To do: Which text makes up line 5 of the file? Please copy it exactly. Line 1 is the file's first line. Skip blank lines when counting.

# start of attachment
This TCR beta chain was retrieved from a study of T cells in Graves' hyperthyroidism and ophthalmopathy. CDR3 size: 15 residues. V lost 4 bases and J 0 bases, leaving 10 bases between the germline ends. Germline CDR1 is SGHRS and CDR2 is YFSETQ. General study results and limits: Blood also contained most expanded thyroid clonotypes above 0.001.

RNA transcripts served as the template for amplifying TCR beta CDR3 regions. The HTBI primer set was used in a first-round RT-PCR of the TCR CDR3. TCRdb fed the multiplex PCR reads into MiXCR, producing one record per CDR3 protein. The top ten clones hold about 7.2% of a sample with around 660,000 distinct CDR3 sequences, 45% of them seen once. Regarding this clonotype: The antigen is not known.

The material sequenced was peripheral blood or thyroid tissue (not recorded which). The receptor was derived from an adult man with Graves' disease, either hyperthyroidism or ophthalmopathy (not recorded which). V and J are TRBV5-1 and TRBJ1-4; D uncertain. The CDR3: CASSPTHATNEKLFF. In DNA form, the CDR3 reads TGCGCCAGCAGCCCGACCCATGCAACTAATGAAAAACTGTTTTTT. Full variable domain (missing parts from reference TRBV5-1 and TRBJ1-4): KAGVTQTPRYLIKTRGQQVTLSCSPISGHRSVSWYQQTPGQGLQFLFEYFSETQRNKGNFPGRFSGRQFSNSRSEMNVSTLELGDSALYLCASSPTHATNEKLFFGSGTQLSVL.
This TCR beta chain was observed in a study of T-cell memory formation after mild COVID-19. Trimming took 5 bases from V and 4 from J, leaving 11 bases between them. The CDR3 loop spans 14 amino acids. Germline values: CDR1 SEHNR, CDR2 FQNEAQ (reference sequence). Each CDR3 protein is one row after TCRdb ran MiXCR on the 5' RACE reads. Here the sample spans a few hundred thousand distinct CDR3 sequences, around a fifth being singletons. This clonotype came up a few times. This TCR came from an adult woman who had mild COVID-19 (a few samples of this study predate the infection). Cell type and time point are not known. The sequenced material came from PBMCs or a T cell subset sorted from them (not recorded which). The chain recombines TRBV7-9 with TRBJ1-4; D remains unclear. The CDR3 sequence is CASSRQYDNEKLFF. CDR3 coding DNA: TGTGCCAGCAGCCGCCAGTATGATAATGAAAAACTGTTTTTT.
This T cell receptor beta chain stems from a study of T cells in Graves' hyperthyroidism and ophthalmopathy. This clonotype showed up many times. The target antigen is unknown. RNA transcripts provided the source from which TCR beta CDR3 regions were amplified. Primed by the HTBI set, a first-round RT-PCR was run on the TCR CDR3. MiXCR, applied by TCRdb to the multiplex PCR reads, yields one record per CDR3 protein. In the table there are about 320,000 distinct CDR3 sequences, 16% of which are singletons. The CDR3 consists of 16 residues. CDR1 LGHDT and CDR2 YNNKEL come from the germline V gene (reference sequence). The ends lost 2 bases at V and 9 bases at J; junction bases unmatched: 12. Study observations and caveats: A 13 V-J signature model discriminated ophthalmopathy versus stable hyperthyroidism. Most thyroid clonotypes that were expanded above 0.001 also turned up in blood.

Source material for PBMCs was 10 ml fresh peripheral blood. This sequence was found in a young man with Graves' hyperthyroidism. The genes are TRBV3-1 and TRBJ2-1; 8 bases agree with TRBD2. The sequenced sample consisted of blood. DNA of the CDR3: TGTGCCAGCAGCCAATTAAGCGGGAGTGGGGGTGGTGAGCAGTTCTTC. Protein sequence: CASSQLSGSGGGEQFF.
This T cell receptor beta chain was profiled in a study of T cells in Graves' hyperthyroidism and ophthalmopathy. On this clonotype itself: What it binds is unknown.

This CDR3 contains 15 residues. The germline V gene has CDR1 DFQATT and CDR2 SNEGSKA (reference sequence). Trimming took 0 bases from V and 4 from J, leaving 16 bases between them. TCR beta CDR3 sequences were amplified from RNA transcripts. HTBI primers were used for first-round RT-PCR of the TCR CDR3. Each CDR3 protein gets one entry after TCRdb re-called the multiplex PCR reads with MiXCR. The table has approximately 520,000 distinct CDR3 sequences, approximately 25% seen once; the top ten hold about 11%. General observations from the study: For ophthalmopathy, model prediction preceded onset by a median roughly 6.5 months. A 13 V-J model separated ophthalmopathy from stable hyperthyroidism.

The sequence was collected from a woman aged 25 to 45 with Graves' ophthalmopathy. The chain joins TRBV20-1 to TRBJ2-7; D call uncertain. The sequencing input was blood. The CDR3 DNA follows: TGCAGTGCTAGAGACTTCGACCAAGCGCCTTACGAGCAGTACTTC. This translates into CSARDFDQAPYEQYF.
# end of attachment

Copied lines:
This T cell receptor beta chain stems from a study of T cells in Graves' hyperthyroidism and ophthalmopathy. This clonotype showed up many times. The target antigen is unknown. RNA transcripts provided the source from which TCR beta CDR3 regions were amplified. Primed by the HTBI set, a first-round RT-PCR was run on the TCR CDR3. MiXCR, applied by TCRdb to the multiplex PCR reads, yields one record per CDR3 protein. In the table there are about 320,000 distinct CDR3 sequences, 16% of which are singletons. The CDR3 consists of 16 residues. CDR1 LGHDT and CDR2 YNNKEL come from the germline V gene (reference sequence). The ends lost 2 bases at V and 9 bases at J; junction bases unmatched: 12. Study observations and caveats: A 13 V-J signature model discriminated ophthalmopathy versus stable hyperthyroidism. Most thyroid clonotypes that were expanded above 0.001 also turned up in blood.